Nonverbal communication in cultures
The human face is extremely expressive, able to reveal countless emotions without saying a word. And unlike some forms of nonverbal communication, many facial expressions are universal. The facial expressions for happiness, sadness, anger, surprise, fear and disgust are the same across cultures. Even if you’re known for your “poker face, ” the small movements of your facial muscles will transmit at least some of what you’re feeling to a focused observer.
Body Movements and Posture
This type of nonverbal communication includes your posture, bearing, stance and subtle movements. Consider how your perceptions of people are affected by the way they sit, walk, stand up or hold their head. The way you move and carry yourself communicates a wealth of information to the world.
If you are a leader, the way you enter a room can set the tone for the day and reinforce (or contradict!) the culture of your organization.
As a team member, your lack of interest in an important project may well be broadcast by the way you sit during a team meeting.
Gestures are woven into the fabric of our daily lives. We wave, point, beckon, and use our hands when we’re arguing or speaking animatedly—expressing ourselves with gestures often without thinking. Unlike many other forms of non-verbal communication, the meaning of gestures can be very different across cultures and regions, so it’s important to be careful to avoid misinterpretation. For example, the “thumbs up” gesture can mean anything from “let him live” (ancient Rome), to “yourself” (sign language), a male person (Japan), or an extremely rude insult (some Middle Eastern and African countries).
Since the visual sense is dominant for most people, eye contact is an especially important type of nonverbal communication. The way you look at someone can communicate many things, including interest, affection, hostility or attraction. Eye contact is also important in maintaining the flow of conversation and for gauging the other person’s response.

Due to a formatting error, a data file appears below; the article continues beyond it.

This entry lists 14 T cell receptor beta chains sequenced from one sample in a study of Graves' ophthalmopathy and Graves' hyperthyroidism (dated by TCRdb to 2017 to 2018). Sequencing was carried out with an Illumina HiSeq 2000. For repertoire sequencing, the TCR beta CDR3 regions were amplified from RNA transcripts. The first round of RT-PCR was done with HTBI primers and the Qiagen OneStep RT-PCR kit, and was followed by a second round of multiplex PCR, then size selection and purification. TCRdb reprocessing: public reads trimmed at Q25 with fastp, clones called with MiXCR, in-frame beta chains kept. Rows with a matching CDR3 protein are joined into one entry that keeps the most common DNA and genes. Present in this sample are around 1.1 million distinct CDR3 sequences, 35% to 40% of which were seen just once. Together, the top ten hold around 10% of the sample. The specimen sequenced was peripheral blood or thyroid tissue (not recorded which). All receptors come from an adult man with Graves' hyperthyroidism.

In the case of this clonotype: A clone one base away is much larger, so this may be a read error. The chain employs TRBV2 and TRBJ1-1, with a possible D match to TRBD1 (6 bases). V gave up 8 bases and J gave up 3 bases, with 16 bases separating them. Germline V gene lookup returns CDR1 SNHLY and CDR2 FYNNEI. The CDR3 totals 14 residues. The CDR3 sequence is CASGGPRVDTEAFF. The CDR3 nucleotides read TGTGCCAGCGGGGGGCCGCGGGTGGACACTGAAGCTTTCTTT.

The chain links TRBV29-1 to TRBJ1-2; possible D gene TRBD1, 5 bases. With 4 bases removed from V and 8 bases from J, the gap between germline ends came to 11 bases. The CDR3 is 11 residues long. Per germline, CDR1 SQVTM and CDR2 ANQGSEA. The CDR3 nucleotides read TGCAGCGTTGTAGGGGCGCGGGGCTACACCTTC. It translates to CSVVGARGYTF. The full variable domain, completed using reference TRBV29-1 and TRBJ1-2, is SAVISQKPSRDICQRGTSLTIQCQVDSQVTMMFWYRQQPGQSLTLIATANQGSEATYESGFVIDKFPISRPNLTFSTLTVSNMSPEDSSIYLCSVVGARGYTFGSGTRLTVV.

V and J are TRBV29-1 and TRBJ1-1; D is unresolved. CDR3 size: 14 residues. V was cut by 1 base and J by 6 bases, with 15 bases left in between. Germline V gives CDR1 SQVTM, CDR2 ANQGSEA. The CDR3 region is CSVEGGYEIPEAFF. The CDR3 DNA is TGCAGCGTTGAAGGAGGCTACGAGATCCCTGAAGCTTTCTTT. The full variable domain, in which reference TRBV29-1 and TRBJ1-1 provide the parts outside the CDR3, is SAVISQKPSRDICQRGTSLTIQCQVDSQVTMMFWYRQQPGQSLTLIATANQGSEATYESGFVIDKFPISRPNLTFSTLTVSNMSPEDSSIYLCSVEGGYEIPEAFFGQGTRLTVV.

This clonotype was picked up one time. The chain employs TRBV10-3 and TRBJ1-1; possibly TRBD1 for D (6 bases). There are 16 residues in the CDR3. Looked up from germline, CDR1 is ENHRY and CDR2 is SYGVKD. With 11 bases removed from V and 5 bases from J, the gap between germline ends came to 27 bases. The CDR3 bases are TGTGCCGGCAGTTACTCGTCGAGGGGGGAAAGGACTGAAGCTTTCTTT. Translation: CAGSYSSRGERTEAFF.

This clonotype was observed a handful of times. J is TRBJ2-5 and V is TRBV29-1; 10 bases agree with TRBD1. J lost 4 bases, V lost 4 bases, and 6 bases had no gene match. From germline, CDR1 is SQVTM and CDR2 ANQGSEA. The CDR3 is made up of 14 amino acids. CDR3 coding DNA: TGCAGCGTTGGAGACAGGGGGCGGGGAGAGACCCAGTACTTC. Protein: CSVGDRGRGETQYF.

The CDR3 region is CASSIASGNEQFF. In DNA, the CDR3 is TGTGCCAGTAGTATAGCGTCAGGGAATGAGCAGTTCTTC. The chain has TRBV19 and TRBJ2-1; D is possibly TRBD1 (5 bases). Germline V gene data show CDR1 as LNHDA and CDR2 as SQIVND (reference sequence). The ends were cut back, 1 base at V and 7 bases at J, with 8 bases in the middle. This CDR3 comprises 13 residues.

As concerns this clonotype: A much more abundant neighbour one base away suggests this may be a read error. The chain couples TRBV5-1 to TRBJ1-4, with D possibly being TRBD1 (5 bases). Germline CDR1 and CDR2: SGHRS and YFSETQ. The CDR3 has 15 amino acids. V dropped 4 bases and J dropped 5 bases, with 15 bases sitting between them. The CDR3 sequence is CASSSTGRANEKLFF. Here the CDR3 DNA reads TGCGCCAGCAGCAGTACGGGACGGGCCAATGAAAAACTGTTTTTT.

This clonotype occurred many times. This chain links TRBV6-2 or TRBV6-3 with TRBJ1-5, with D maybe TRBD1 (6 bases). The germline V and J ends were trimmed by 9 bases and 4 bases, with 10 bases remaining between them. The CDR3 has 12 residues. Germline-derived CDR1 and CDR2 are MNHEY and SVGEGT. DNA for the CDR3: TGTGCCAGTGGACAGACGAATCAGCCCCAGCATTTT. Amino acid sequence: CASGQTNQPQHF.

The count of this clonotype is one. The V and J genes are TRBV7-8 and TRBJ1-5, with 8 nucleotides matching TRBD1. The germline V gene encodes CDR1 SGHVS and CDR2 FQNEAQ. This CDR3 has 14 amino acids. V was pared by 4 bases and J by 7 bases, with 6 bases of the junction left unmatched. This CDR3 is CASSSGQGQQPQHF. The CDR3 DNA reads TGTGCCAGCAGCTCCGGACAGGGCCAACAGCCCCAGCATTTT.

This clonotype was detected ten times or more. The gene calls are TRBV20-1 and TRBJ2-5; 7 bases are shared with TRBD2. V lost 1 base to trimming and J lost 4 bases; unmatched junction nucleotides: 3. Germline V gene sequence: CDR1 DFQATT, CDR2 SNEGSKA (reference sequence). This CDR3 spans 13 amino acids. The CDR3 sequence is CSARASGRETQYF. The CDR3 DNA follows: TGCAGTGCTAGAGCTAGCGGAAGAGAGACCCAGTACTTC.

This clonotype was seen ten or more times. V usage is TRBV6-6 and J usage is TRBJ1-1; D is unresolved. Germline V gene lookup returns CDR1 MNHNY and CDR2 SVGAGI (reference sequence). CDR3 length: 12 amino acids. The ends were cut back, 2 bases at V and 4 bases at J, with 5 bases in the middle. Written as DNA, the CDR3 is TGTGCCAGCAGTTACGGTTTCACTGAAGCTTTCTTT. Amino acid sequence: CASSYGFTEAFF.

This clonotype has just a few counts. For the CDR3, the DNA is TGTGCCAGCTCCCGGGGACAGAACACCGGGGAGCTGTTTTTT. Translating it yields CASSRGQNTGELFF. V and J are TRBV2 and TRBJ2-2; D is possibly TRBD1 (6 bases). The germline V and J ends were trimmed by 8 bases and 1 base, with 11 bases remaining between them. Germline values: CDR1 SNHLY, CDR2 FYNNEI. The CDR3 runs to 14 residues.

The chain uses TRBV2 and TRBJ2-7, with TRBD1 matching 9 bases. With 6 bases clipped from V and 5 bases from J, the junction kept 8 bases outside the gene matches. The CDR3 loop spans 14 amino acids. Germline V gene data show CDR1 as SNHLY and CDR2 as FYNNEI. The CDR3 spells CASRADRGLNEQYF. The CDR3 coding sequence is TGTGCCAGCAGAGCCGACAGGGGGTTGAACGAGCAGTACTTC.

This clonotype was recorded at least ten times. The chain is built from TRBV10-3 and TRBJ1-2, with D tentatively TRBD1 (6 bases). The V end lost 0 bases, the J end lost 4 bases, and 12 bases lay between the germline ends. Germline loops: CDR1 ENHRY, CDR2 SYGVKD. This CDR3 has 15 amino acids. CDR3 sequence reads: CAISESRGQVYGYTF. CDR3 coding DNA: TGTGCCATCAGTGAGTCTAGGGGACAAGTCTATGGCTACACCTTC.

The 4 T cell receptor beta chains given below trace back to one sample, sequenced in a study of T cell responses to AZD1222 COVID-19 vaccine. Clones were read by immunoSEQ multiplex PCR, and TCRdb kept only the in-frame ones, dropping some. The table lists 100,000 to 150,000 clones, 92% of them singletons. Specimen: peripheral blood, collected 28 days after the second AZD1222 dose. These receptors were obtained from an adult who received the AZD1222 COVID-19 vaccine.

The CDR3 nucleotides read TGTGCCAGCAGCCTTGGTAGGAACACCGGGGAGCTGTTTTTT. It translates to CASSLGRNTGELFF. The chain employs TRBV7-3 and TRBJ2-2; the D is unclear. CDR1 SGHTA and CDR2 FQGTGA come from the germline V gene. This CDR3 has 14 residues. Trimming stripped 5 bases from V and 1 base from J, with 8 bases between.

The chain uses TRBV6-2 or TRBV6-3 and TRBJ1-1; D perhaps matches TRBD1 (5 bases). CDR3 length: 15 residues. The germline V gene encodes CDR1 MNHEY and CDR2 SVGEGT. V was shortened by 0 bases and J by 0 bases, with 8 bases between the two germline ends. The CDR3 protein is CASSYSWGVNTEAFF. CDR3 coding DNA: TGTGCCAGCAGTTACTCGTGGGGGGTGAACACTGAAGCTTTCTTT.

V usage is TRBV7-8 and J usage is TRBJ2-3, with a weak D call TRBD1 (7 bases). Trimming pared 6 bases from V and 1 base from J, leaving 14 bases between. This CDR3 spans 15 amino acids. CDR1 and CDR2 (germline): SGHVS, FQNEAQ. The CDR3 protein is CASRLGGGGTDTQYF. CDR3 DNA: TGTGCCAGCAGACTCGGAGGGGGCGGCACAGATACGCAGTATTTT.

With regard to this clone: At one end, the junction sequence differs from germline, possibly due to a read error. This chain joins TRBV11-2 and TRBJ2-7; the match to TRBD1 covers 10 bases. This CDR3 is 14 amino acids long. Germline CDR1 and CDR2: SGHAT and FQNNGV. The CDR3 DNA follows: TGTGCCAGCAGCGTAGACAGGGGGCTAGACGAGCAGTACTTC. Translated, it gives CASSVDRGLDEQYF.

Much like gestures, though, eye contact can also be interpreted differently in different cultures. While North American, Australian and many European cultures interpret strong eye contact as a sign of interest, sincerity and trustworthiness; sustained eye contact can be considered disrespectful (Japanese and some Latino cultures), or simply inappropriate in other cultures (eye contact between genders in Muslim cultures).
We communicate a great deal through touch. Think about the messages given by the following: a firm handshake, a timid tap on the shoulder, a warm bear hug, a reassuring pat on the back, a patronizing pat on the head or a controlling grip on your arm.
Observe yourself and others to see how and when touch is being used and what it is communicating. Remember that the acceptability of touch, and the meaning it conveys, will also vary based on relationship and from one culture to another.
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